This activity is inspired by the article “Fur Trade Times” in the How Furs Built Canada issue of Kayak: Canada’s History Magazine for Kids.
Historians often look back on the past and identify certain events as turning points – moments that had a significant impact on people or places and resulted in change. This activity will explore key turning points in the fur trade and encourage students to think deeply about the impact of these events on different groups in Canada.
This activity asks students to consider historical perspectives, identify continuity and change, and analyze cause and consequence. To learn more about the six historical thinking concepts, check out the Historical Thinking Project or consider attending the Historical Thinking Institute.
1. Individually or as a class, read the article “Fur Trade Times” in the How Furs Built Canada issue of Kayak: Canada’s History Magazine for Kids.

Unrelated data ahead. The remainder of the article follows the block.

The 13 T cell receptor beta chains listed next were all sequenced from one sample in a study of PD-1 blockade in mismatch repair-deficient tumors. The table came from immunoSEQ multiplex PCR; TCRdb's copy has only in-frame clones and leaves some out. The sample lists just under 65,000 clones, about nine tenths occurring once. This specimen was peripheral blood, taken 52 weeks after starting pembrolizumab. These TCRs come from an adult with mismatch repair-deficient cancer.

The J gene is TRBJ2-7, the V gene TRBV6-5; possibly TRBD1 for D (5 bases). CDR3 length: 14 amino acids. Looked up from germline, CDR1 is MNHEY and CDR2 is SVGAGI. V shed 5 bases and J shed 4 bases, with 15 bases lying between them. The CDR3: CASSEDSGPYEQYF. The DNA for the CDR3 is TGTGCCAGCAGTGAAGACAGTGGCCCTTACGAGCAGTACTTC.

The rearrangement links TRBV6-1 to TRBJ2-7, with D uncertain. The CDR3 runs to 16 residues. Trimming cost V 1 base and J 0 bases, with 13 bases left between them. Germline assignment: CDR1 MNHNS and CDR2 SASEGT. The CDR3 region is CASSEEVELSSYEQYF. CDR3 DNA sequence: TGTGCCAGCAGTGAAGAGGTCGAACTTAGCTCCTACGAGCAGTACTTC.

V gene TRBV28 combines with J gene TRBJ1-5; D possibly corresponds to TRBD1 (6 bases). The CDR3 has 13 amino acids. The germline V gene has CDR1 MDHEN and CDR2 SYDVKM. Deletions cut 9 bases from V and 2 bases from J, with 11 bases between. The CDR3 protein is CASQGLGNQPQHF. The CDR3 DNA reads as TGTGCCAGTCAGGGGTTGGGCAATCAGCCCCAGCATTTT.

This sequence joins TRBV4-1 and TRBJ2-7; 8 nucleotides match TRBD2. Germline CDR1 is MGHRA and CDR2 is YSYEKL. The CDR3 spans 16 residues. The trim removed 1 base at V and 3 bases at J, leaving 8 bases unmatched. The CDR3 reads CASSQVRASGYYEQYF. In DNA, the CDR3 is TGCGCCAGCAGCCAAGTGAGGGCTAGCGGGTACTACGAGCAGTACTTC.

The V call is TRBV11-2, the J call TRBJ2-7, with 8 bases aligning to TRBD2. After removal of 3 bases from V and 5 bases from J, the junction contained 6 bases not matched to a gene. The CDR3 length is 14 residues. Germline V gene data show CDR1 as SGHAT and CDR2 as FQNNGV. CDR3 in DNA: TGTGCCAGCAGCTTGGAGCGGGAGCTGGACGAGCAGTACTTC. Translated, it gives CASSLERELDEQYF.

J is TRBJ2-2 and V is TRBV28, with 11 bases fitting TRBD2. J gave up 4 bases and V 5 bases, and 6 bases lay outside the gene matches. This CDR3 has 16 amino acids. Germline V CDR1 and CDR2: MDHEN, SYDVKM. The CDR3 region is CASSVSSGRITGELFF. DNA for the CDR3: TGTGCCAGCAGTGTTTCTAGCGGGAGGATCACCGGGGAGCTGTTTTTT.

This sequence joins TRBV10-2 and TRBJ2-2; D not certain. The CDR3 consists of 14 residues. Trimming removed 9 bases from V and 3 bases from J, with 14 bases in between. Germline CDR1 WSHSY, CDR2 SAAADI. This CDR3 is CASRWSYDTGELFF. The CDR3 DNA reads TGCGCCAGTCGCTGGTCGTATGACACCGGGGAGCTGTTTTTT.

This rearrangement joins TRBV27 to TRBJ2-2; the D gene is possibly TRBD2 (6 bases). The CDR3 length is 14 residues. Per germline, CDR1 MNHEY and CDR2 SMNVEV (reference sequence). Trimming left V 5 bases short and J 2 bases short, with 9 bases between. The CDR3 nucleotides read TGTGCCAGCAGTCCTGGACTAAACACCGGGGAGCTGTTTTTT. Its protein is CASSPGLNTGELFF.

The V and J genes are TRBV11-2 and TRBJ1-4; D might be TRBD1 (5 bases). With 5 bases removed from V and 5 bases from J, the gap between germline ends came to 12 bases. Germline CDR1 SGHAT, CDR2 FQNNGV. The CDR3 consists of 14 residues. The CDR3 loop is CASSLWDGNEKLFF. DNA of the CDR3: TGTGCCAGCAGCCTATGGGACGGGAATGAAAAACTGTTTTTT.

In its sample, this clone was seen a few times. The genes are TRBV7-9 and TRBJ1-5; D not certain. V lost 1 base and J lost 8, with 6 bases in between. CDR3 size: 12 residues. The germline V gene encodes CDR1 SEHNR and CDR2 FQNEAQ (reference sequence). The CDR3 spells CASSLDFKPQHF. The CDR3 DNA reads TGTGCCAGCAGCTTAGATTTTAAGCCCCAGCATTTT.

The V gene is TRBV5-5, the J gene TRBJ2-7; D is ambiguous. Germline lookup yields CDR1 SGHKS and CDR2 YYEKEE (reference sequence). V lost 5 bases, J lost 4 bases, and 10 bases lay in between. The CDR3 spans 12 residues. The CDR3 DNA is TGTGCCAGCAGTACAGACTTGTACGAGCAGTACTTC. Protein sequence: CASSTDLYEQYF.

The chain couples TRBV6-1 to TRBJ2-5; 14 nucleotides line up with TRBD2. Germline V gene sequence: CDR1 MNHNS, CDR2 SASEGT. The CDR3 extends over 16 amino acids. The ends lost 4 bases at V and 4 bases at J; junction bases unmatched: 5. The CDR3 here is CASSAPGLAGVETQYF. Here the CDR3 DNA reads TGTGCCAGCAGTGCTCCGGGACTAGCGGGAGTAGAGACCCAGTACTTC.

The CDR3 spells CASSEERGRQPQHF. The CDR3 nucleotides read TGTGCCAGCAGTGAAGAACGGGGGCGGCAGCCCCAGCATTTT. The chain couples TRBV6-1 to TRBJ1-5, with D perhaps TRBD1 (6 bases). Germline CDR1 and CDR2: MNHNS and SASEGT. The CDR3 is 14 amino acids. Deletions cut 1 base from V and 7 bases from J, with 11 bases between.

2. As a class, look at the events on the timeline and have students identify some turning points. Use the following prompts to guide your discussion:
- What change(s) happened because of this event?
- Did this event result in change for many people?
- Was the impact immediate, short-term, or long-term?
- Did this event cause more changes (domino or ripple effect)?
3. Organize students into small groups. Assign each group a perspective to explore for this activity, such as the Hudson’s Bay Company, the North West Company, Indigenous fur traders, Métis people, women, or even regions (Rupert’s Land, Ontario, Quebec).
Have each group work together to choose three events that were turning points from the perspective of their assigned group. Have them discuss the following question for each turning point: Was this event a positive, negative, or neutral (resulted in both positive and negative changes) turning point?
Students can record their ideas in this table.
4. Have each group report back to the full class to present their choices and summarize their discussion.